Rainy Bar is a public interactive space at the side of streets, aiming to explore the way how people enjoy the rain. People inside can interact with music and raindrops.


This is a 21-day workshop project. I led a team of 4 and finally our project won the 1st prize among all the teams.


Category: Interactive Installation

Duration: 3 Weeks

Team: 4 People

Role: Team lead, Co-Research, Co-Ideation, Sketch & Modeling

Tools: Photoshop, Rhino, Keyshot, Arduino, Processing

Tags: #Rain #Music #Public Space


Many people hate rainy days because of its inconvenience, and designers constantly solve hundreds of problems with rainy days.


Images from Baidu, 2017


However, would they really solve the problems? Not really. They are more likely to avoid and resist the inconvenience of rainy days.

Why not, from a different perspective, take advantage of the features of rain to create a new experience of rainy days and let people begin to enjoy the rain?


HOW do people enjoy the rain?


Images from Baidu, 2017


There are lots of artistic works expressing the enjoyable emotion brought with rain. Rain always inspires people to come up with fantastic ideas.

In the art works of musics, photographs and movies, there are mainly three enjoyable emotion of people towards the rain: Peaceful, Refresh, Release.




—Describe a rainy day which brought you a good mood.

—What is your feelings, in human’s five senses, about the rain?

—Describe your feelings of rain through some words ?


“Rainy day reminds me of the good feeling of the misty rainy scene, which is very visually comfortable. Also, the slightly humid air with petrichor makes me feel fresh.”

—Frank, 30, Product Manager

“I prefer to study in rainy days, because, at that time, I feel more focused on my work, some excellent ideas come into my mind at that time.”

—Jamie, 23, Design Intern

“If there is a drizzled rainy day after a long period of warm, dry weather, I would go out to play with the rain and dance in the grassland. It’s pretty enjoyable.”

—Julia, 21, Student

“The raindrops on the glass are like a special kind of visual pattern, and sometimes the ticktack of raindrops makes me feel at muse.”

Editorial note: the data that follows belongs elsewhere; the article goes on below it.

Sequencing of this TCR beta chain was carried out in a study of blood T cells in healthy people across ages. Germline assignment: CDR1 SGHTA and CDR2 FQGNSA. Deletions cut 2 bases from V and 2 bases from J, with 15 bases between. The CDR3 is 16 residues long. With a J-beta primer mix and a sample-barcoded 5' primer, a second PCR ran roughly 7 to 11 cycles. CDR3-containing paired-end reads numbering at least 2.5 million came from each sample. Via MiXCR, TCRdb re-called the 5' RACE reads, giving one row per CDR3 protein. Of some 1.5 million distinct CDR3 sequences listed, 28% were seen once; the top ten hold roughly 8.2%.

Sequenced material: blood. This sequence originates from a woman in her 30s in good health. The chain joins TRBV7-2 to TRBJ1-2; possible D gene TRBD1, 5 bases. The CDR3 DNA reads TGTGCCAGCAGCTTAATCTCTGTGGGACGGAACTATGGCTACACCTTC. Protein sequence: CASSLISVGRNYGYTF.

—Ben, 32, Public Servant



Most people hate the rainy days because of its inconvenience rather than hating the rain itself. They don’t like to get wetted by the rain but like to watch the rain indoors. Also, we found the Visual & Auditory features of rain are most compelling to people.


Why will Visual & Auditory features of rain attractive?


Images from Baidu, 2017


Photos taken in OnePear, Shanghai, 2017


Rainy day provides an obscure, soft, misty, low contrast scene, and rain sound is a kind of white noise, making people feel peaceful, and focused. Based on these features, the rainy day provides people a kind of anti-social ambience and make people feel relaxed.


Can we create an enjoyable experience of rainy days by combining rain scene and rain sound?




Images from Baidu, 2017


Final Concept: Inspired by the attraction of rainy vision & sound, we decided to design a public interactive installation at the curbside, Rainy Bar, for people to retreat from the hustle and bustle of urbanism in rainy days. 



When people first come into Rainy Bar, they will saw the rain curtain and hear peaceful rain sound due to the default setting of the peaceful mode and then they can change the interaction mode by using the control panel in front of the rainy screen.


What can Rainy Bar do?

Rainy Bar provides people an immersive space to interact with raindrop and music, when they play music, the raindrop will fall according to the melody.


There are four main uses when people use the Rainy Bar:


How Rainy Bar Works?


-We use infrared sensor to recognize the interaction of users’ action

-7 red sensors map 7 scales, 2 white sensors switch 2 modes, Blue sensor controls volume


-Users can create their own interactive ways, such as Chinese Kungfu

-Specific sensor control corresponding raindrops to fall

-Different height of the hand control different pitch and volume


Photos taken in OnePear, Shanghai, 2017